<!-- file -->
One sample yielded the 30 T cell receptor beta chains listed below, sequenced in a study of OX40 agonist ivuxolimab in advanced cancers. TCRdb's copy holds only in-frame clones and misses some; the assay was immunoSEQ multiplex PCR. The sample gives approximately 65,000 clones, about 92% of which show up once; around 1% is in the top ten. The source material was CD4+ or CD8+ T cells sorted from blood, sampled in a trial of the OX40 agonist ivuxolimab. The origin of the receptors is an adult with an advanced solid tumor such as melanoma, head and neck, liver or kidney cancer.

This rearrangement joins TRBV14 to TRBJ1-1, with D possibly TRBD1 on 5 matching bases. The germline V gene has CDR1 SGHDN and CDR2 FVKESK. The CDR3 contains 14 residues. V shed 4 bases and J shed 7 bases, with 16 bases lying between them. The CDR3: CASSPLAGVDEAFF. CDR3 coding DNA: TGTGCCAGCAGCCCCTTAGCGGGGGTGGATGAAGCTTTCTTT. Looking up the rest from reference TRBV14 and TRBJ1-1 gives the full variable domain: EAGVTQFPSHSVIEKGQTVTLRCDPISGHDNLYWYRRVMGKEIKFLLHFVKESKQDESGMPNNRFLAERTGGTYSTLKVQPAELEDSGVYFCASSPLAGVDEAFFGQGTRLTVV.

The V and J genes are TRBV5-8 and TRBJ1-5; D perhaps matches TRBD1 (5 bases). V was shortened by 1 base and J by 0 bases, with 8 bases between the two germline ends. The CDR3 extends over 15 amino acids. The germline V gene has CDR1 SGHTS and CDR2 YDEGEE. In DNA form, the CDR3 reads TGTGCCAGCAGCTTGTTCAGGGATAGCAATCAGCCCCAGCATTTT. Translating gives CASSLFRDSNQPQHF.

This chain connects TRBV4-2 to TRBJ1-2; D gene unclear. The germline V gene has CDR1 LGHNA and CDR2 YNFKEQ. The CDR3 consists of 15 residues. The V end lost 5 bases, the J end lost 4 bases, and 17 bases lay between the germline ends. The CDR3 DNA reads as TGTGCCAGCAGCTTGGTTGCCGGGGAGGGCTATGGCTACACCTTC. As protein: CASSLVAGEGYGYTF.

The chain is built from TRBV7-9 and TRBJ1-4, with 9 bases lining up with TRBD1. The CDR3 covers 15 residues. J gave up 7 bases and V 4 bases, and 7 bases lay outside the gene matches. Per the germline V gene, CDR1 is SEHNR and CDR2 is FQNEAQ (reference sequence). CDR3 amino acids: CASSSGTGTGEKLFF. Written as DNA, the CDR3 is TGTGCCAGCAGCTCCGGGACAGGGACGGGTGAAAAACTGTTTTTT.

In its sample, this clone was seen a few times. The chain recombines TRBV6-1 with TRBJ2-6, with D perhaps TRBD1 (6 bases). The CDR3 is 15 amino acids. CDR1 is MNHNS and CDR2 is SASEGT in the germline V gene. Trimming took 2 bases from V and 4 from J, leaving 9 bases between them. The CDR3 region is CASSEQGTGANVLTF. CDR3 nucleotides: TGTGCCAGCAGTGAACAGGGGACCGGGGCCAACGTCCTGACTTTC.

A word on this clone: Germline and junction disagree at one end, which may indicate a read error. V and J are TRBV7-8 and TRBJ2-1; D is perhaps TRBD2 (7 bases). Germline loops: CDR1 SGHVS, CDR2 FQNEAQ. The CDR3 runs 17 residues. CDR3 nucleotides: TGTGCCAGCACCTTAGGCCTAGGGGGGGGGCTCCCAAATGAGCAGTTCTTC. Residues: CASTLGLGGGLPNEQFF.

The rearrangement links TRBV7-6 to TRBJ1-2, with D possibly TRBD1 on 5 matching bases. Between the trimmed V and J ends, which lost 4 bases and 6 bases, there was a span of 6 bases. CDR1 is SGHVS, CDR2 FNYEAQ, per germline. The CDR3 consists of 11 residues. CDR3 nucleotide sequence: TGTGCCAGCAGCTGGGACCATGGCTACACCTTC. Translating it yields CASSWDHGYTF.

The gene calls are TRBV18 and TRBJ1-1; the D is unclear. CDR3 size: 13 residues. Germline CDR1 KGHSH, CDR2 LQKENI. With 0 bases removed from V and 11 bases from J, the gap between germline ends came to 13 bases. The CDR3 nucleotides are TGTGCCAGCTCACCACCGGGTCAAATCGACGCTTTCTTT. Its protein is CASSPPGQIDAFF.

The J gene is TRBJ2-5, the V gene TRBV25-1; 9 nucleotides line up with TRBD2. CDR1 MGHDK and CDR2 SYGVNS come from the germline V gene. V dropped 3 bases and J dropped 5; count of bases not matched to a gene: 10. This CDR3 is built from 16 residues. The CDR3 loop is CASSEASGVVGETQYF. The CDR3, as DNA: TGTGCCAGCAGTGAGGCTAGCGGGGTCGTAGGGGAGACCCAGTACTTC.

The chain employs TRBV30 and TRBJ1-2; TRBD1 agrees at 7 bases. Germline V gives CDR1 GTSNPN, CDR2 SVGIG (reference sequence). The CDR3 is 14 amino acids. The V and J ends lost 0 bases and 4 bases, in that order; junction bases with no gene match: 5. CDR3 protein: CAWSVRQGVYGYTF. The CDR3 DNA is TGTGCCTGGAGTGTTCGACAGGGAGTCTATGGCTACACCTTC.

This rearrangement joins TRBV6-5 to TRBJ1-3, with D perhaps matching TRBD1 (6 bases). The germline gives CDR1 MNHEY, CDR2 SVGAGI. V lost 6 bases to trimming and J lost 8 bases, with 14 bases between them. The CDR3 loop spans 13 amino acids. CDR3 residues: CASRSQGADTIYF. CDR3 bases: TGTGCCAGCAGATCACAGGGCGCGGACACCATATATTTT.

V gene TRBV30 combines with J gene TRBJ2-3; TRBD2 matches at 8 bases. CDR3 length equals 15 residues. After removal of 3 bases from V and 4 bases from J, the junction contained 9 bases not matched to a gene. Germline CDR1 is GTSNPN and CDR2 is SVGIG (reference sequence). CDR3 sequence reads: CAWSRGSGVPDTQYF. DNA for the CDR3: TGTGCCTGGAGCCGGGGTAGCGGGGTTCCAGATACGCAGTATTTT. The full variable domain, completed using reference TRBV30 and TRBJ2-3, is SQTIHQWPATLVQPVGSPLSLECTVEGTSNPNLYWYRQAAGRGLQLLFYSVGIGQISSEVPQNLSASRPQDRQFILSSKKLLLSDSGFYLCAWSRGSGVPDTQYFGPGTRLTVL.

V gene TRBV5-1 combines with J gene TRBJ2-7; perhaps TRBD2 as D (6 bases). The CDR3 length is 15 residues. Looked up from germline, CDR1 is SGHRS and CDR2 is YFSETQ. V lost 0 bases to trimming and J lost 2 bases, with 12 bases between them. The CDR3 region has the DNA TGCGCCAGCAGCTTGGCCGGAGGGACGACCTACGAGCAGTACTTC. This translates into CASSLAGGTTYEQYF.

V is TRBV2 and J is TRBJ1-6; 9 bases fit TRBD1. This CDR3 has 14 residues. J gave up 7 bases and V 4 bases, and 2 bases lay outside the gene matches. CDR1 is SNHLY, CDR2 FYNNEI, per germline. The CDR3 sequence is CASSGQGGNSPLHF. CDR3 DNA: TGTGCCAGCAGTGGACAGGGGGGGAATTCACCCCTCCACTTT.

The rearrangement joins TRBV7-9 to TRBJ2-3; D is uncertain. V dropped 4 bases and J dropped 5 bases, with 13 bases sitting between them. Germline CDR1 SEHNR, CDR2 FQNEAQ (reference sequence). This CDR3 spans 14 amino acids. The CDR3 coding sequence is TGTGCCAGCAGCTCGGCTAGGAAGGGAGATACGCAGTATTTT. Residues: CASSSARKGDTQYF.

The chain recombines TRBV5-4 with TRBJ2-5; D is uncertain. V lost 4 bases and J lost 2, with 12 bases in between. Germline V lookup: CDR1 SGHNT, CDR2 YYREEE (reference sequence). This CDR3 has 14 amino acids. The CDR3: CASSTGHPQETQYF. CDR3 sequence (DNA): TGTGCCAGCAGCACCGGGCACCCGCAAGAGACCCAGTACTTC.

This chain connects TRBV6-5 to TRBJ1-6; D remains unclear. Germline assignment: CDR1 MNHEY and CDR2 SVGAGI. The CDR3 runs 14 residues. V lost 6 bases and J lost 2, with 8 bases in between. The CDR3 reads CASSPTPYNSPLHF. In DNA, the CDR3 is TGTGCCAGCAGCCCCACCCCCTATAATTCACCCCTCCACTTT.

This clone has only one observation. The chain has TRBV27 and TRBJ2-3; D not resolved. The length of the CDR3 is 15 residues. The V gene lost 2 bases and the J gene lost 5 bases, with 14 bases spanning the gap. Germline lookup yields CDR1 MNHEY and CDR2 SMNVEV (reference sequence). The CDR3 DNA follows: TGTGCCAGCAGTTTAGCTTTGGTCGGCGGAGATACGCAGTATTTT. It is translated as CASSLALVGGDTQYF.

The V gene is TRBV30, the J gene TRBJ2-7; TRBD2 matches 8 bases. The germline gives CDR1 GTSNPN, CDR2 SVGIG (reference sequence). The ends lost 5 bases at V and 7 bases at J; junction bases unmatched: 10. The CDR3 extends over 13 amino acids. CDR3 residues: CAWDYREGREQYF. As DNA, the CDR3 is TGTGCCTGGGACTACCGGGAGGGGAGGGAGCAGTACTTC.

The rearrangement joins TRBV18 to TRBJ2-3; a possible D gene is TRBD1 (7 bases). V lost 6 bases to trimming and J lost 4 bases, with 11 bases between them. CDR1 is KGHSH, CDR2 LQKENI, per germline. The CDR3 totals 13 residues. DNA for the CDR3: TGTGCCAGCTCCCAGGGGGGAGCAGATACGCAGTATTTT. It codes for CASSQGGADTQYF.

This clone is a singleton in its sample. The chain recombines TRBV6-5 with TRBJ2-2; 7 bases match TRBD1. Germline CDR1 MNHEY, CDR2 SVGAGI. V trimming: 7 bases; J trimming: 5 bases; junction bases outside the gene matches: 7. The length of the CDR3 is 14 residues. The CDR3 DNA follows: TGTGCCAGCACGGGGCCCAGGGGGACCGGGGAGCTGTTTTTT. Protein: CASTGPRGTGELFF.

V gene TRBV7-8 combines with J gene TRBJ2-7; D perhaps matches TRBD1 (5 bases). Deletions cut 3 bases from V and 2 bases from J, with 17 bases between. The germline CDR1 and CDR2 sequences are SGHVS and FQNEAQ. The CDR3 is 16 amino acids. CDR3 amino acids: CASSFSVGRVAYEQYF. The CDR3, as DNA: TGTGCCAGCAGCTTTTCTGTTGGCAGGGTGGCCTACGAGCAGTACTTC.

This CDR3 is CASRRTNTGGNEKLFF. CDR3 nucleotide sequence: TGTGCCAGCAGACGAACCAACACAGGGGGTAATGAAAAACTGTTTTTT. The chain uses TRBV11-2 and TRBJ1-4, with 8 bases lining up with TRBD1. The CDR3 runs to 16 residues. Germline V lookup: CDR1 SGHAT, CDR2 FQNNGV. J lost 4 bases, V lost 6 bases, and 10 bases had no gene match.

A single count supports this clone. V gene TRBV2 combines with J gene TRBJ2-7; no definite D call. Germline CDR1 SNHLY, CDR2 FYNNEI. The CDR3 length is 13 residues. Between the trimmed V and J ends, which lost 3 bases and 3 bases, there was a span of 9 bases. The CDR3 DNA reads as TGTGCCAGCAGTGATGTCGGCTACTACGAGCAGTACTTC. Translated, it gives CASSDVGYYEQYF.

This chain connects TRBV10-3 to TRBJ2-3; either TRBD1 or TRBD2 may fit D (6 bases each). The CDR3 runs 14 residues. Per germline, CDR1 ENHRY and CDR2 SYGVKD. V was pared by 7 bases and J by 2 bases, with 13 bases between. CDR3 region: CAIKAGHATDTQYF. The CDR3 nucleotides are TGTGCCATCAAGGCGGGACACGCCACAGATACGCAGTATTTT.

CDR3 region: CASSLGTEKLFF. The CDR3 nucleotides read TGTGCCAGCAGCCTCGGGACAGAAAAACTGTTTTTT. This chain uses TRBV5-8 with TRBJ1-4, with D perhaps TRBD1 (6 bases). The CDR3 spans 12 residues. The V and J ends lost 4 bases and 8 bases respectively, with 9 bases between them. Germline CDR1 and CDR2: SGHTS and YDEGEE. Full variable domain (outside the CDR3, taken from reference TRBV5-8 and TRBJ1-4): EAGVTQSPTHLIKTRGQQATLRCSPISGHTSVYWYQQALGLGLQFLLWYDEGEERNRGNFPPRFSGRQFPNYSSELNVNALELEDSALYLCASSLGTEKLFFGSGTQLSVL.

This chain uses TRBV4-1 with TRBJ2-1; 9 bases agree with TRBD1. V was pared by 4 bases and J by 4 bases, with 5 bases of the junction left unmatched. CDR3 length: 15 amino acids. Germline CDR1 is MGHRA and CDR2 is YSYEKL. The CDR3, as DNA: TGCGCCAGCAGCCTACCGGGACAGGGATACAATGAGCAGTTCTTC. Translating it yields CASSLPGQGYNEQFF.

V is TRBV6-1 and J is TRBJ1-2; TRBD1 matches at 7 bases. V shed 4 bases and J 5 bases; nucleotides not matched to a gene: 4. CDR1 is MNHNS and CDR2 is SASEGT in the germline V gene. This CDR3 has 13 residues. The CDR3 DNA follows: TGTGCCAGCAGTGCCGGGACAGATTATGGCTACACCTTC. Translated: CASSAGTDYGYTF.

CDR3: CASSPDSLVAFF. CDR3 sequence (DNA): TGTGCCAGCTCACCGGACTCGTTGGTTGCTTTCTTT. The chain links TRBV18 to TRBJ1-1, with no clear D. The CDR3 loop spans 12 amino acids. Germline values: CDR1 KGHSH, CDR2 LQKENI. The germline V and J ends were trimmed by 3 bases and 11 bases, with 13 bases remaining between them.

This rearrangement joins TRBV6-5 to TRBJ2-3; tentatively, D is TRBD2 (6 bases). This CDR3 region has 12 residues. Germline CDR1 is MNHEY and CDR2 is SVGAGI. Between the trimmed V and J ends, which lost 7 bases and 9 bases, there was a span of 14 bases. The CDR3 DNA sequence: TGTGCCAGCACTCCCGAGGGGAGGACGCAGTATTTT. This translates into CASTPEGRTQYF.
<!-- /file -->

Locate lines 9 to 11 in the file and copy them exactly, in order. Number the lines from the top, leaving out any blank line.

The gene calls are TRBV18 and TRBJ1-1; the D is unclear. CDR3 size: 13 residues. Germline CDR1 KGHSH, CDR2 LQKENI. With 0 bases removed from V and 11 bases from J, the gap between germline ends came to 13 bases. The CDR3 nucleotides are TGTGCCAGCTCACCACCGGGTCAAATCGACGCTTTCTTT. Its protein is CASSPPGQIDAFF.

The J gene is TRBJ2-5, the V gene TRBV25-1; 9 nucleotides line up with TRBD2. CDR1 MGHDK and CDR2 SYGVNS come from the germline V gene. V dropped 3 bases and J dropped 5; count of bases not matched to a gene: 10. This CDR3 is built from 16 residues. The CDR3 loop is CASSEASGVVGETQYF. The CDR3, as DNA: TGTGCCAGCAGTGAGGCTAGCGGGGTCGTAGGGGAGACCCAGTACTTC.

The chain employs TRBV30 and TRBJ1-2; TRBD1 agrees at 7 bases. Germline V gives CDR1 GTSNPN, CDR2 SVGIG (reference sequence). The CDR3 is 14 amino acids. The V and J ends lost 0 bases and 4 bases, in that order; junction bases with no gene match: 5. CDR3 protein: CAWSVRQGVYGYTF. The CDR3 DNA is TGTGCCTGGAGTGTTCGACAGGGAGTCTATGGCTACACCTTC.